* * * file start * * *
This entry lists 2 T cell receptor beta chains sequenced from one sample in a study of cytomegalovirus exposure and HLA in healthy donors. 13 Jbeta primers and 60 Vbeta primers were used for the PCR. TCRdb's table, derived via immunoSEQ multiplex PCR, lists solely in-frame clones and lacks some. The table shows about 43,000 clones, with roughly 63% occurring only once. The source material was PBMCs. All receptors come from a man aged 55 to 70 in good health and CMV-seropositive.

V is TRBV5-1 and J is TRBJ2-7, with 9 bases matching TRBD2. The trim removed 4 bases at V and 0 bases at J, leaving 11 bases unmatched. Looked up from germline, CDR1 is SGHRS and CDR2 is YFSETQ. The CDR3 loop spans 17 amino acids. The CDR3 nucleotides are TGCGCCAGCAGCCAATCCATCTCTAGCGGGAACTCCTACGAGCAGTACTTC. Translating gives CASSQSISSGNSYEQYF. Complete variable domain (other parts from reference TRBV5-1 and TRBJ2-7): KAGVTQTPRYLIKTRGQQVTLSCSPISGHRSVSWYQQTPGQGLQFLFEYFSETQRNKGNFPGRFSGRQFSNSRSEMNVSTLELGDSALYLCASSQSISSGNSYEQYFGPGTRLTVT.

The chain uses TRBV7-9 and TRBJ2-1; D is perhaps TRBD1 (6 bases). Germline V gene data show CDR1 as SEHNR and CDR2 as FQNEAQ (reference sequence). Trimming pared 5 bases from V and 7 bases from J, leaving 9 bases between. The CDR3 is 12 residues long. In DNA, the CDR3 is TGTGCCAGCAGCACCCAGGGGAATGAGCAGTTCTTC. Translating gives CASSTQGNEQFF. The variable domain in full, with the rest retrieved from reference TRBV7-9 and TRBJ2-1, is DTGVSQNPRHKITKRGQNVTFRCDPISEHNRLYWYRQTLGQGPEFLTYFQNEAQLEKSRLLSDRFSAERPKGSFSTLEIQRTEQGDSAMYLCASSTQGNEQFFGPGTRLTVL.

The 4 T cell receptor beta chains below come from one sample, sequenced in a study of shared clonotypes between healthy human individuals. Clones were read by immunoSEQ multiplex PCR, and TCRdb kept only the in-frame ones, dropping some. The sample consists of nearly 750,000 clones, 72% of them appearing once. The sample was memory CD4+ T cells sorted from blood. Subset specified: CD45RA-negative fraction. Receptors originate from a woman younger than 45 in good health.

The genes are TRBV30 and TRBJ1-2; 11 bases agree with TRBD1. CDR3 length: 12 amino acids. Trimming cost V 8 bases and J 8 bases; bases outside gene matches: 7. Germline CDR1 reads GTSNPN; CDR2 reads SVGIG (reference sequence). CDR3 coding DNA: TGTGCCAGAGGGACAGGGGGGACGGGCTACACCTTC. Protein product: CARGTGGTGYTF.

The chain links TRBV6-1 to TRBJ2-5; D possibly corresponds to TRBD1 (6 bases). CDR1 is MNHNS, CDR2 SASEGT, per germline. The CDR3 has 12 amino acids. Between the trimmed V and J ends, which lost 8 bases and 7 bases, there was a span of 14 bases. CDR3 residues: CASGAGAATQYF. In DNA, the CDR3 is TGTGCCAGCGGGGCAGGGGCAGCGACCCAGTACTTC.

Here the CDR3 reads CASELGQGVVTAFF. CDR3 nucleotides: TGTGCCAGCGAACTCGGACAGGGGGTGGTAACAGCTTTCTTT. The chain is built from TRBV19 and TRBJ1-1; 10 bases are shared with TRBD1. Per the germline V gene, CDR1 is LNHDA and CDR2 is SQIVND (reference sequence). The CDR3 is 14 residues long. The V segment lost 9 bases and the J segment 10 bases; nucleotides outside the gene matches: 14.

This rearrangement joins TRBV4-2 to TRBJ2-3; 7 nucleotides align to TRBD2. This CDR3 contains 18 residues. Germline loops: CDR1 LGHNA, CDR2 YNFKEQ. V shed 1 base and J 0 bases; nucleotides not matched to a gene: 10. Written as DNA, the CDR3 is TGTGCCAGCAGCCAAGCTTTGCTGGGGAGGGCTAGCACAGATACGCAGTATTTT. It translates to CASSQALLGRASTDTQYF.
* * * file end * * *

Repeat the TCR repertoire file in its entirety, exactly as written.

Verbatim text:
This entry lists 2 T cell receptor beta chains sequenced from one sample in a study of cytomegalovirus exposure and HLA in healthy donors. 13 Jbeta primers and 60 Vbeta primers were used for the PCR. TCRdb's table, derived via immunoSEQ multiplex PCR, lists solely in-frame clones and lacks some. The table shows about 43,000 clones, with roughly 63% occurring only once. The source material was PBMCs. All receptors come from a man aged 55 to 70 in good health and CMV-seropositive.

V is TRBV5-1 and J is TRBJ2-7, with 9 bases matching TRBD2. The trim removed 4 bases at V and 0 bases at J, leaving 11 bases unmatched. Looked up from germline, CDR1 is SGHRS and CDR2 is YFSETQ. The CDR3 loop spans 17 amino acids. The CDR3 nucleotides are TGCGCCAGCAGCCAATCCATCTCTAGCGGGAACTCCTACGAGCAGTACTTC. Translating gives CASSQSISSGNSYEQYF. Complete variable domain (other parts from reference TRBV5-1 and TRBJ2-7): KAGVTQTPRYLIKTRGQQVTLSCSPISGHRSVSWYQQTPGQGLQFLFEYFSETQRNKGNFPGRFSGRQFSNSRSEMNVSTLELGDSALYLCASSQSISSGNSYEQYFGPGTRLTVT.

The chain uses TRBV7-9 and TRBJ2-1; D is perhaps TRBD1 (6 bases). Germline V gene data show CDR1 as SEHNR and CDR2 as FQNEAQ (reference sequence). Trimming pared 5 bases from V and 7 bases from J, leaving 9 bases between. The CDR3 is 12 residues long. In DNA, the CDR3 is TGTGCCAGCAGCACCCAGGGGAATGAGCAGTTCTTC. Translating gives CASSTQGNEQFF. The variable domain in full, with the rest retrieved from reference TRBV7-9 and TRBJ2-1, is DTGVSQNPRHKITKRGQNVTFRCDPISEHNRLYWYRQTLGQGPEFLTYFQNEAQLEKSRLLSDRFSAERPKGSFSTLEIQRTEQGDSAMYLCASSTQGNEQFFGPGTRLTVL.

The 4 T cell receptor beta chains below come from one sample, sequenced in a study of shared clonotypes between healthy human individuals. Clones were read by immunoSEQ multiplex PCR, and TCRdb kept only the in-frame ones, dropping some. The sample consists of nearly 750,000 clones, 72% of them appearing once. The sample was memory CD4+ T cells sorted from blood. Subset specified: CD45RA-negative fraction. Receptors originate from a woman younger than 45 in good health.

The genes are TRBV30 and TRBJ1-2; 11 bases agree with TRBD1. CDR3 length: 12 amino acids. Trimming cost V 8 bases and J 8 bases; bases outside gene matches: 7. Germline CDR1 reads GTSNPN; CDR2 reads SVGIG (reference sequence). CDR3 coding DNA: TGTGCCAGAGGGACAGGGGGGACGGGCTACACCTTC. Protein product: CARGTGGTGYTF.

The chain links TRBV6-1 to TRBJ2-5; D possibly corresponds to TRBD1 (6 bases). CDR1 is MNHNS, CDR2 SASEGT, per germline. The CDR3 has 12 amino acids. Between the trimmed V and J ends, which lost 8 bases and 7 bases, there was a span of 14 bases. CDR3 residues: CASGAGAATQYF. In DNA, the CDR3 is TGTGCCAGCGGGGCAGGGGCAGCGACCCAGTACTTC.

Here the CDR3 reads CASELGQGVVTAFF. CDR3 nucleotides: TGTGCCAGCGAACTCGGACAGGGGGTGGTAACAGCTTTCTTT. The chain is built from TRBV19 and TRBJ1-1; 10 bases are shared with TRBD1. Per the germline V gene, CDR1 is LNHDA and CDR2 is SQIVND (reference sequence). The CDR3 is 14 residues long. The V segment lost 9 bases and the J segment 10 bases; nucleotides outside the gene matches: 14.

This rearrangement joins TRBV4-2 to TRBJ2-3; 7 nucleotides align to TRBD2. This CDR3 contains 18 residues. Germline loops: CDR1 LGHNA, CDR2 YNFKEQ. V shed 1 base and J 0 bases; nucleotides not matched to a gene: 10. Written as DNA, the CDR3 is TGTGCCAGCAGCCAAGCTTTGCTGGGGAGGGCTAGCACAGATACGCAGTATTTT. It translates to CASSQALLGRASTDTQYF.